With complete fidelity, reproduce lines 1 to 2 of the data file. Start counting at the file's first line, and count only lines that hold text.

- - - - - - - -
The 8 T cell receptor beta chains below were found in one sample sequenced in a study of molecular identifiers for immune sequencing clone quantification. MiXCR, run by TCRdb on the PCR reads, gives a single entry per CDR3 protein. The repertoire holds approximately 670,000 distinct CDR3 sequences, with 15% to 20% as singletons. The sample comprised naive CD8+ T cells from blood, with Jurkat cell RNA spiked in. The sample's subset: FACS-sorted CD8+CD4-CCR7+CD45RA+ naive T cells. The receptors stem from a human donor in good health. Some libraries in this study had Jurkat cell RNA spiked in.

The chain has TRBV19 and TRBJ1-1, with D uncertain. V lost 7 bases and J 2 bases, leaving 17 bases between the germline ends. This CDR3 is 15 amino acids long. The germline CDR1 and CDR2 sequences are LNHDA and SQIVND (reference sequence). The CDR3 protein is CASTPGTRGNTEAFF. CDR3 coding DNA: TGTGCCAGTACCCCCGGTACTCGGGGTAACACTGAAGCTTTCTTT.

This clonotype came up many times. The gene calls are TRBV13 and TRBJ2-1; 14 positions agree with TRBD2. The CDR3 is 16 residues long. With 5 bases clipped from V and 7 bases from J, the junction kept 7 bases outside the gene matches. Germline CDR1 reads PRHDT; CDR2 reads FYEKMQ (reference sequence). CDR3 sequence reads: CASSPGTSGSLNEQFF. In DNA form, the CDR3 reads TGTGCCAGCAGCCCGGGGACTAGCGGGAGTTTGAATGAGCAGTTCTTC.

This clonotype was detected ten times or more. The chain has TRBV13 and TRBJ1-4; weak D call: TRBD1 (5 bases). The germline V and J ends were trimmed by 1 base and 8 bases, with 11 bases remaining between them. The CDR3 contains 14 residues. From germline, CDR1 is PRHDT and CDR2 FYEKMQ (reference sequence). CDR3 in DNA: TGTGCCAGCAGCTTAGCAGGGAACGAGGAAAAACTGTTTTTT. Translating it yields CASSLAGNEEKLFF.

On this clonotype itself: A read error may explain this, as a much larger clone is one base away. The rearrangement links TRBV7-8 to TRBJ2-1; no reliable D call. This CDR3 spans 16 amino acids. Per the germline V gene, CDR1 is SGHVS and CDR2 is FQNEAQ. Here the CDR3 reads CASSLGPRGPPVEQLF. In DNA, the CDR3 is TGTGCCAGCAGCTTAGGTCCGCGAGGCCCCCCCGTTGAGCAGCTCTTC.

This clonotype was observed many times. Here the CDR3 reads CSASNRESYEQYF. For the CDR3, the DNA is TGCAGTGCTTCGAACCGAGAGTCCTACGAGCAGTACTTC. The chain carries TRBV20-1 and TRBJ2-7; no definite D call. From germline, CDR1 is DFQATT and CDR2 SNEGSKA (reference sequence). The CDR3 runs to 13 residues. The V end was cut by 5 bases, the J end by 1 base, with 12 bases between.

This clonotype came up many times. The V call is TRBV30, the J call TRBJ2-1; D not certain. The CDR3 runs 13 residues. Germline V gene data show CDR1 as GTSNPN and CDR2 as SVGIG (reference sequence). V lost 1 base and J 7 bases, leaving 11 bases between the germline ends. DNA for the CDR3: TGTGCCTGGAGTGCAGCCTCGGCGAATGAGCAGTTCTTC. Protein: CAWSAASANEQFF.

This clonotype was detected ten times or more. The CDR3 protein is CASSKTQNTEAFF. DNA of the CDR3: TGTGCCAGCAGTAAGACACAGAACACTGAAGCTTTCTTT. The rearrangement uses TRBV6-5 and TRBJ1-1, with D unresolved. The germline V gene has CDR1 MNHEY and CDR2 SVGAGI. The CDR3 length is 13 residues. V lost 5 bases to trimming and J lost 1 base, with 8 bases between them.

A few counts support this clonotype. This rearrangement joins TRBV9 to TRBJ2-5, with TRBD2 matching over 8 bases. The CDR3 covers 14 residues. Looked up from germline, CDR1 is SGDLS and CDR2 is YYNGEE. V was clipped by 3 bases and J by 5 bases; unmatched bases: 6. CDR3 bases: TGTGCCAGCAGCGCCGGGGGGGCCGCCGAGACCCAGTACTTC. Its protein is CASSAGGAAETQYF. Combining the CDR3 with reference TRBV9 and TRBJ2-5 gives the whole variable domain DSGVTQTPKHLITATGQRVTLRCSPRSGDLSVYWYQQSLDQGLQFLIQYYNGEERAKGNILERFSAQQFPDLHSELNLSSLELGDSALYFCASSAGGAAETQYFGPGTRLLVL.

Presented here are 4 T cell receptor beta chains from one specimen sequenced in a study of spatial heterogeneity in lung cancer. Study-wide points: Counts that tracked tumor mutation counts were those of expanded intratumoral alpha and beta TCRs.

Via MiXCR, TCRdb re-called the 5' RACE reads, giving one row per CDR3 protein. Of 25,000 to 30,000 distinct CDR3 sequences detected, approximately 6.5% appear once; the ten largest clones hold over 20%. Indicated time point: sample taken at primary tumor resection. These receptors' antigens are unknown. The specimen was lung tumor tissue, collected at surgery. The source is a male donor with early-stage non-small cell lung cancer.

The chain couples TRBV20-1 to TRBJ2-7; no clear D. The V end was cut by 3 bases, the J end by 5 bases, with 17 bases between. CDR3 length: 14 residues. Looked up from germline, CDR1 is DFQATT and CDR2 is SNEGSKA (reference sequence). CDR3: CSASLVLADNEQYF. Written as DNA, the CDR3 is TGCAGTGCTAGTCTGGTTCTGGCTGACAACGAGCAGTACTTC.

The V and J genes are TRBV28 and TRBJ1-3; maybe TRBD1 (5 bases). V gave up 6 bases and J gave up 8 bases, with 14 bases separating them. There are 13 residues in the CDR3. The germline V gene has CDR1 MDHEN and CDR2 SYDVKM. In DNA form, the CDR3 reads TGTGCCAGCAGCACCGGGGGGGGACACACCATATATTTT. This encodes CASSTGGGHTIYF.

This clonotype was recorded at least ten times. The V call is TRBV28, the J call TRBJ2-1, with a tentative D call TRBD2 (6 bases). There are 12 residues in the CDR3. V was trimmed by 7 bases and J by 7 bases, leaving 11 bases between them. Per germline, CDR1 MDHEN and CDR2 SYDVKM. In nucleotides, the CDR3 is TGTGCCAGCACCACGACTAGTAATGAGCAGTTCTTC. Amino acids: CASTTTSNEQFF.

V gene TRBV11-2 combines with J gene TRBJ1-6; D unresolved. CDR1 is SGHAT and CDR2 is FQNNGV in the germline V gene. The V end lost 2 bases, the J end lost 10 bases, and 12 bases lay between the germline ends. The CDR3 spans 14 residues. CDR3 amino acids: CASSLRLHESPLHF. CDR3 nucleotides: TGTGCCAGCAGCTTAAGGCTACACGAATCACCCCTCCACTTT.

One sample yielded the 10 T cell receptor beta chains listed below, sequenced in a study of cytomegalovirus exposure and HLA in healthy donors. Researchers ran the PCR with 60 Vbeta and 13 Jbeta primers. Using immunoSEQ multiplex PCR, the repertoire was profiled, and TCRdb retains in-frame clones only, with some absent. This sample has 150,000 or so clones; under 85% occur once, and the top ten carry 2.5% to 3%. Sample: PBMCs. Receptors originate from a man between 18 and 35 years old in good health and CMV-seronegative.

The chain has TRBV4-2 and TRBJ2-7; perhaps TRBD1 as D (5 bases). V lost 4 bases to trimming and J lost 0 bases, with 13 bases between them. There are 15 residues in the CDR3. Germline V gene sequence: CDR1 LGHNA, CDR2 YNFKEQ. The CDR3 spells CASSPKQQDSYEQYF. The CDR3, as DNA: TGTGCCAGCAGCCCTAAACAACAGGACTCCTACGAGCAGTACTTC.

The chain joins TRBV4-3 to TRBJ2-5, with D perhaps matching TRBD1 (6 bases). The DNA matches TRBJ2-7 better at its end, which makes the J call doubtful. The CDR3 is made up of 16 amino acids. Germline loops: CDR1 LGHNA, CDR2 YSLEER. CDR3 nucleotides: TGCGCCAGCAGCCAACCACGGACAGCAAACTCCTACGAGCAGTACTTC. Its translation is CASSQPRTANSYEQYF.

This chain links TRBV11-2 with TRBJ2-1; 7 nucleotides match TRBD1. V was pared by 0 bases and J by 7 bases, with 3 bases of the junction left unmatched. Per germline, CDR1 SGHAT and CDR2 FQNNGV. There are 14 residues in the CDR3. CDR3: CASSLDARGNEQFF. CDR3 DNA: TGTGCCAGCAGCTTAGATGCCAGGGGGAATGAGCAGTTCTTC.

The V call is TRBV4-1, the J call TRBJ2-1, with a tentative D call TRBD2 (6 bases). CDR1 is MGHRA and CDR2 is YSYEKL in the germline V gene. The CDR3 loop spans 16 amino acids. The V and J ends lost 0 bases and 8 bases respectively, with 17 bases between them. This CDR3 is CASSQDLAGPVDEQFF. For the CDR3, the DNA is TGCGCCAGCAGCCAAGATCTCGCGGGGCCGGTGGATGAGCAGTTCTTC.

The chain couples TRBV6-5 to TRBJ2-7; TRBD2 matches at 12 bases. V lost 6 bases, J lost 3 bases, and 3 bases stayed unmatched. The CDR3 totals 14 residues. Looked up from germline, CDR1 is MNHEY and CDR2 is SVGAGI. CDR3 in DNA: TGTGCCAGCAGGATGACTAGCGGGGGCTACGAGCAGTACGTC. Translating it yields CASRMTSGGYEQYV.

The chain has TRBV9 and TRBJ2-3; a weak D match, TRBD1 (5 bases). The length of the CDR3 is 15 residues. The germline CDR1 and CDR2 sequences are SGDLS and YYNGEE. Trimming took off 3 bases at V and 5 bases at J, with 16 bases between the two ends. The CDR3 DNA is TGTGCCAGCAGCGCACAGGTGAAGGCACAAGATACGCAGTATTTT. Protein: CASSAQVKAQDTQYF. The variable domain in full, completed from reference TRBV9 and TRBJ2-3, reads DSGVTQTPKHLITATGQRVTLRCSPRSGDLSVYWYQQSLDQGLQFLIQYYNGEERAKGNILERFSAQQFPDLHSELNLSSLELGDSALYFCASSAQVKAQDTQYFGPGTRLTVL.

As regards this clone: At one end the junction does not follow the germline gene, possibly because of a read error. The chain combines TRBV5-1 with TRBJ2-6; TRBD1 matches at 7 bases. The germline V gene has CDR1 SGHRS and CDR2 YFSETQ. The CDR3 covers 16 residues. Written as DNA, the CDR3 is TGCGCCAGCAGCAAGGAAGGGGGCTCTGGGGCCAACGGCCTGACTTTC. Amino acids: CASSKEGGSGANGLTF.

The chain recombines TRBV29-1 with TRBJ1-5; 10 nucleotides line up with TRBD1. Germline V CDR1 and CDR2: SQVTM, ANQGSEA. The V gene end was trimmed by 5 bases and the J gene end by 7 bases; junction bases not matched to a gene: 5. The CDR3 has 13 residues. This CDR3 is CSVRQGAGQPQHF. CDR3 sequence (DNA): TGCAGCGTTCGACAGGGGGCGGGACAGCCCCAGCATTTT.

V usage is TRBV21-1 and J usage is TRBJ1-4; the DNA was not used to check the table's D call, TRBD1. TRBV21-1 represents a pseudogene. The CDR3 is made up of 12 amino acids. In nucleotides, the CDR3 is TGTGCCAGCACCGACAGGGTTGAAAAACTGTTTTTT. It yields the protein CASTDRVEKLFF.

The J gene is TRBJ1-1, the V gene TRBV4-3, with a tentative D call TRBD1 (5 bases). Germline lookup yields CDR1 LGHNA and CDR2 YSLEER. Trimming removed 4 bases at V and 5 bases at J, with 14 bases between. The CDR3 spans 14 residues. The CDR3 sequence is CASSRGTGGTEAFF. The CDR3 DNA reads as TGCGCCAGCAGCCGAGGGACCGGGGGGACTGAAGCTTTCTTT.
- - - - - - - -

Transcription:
The 8 T cell receptor beta chains below were found in one sample sequenced in a study of molecular identifiers for immune sequencing clone quantification. MiXCR, run by TCRdb on the PCR reads, gives a single entry per CDR3 protein. The repertoire holds approximately 670,000 distinct CDR3 sequences, with 15% to 20% as singletons. The sample comprised naive CD8+ T cells from blood, with Jurkat cell RNA spiked in. The sample's subset: FACS-sorted CD8+CD4-CCR7+CD45RA+ naive T cells. The receptors stem from a human donor in good health. Some libraries in this study had Jurkat cell RNA spiked in.

The chain has TRBV19 and TRBJ1-1, with D uncertain. V lost 7 bases and J 2 bases, leaving 17 bases between the germline ends. This CDR3 is 15 amino acids long. The germline CDR1 and CDR2 sequences are LNHDA and SQIVND (reference sequence). The CDR3 protein is CASTPGTRGNTEAFF. CDR3 coding DNA: TGTGCCAGTACCCCCGGTACTCGGGGTAACACTGAAGCTTTCTTT.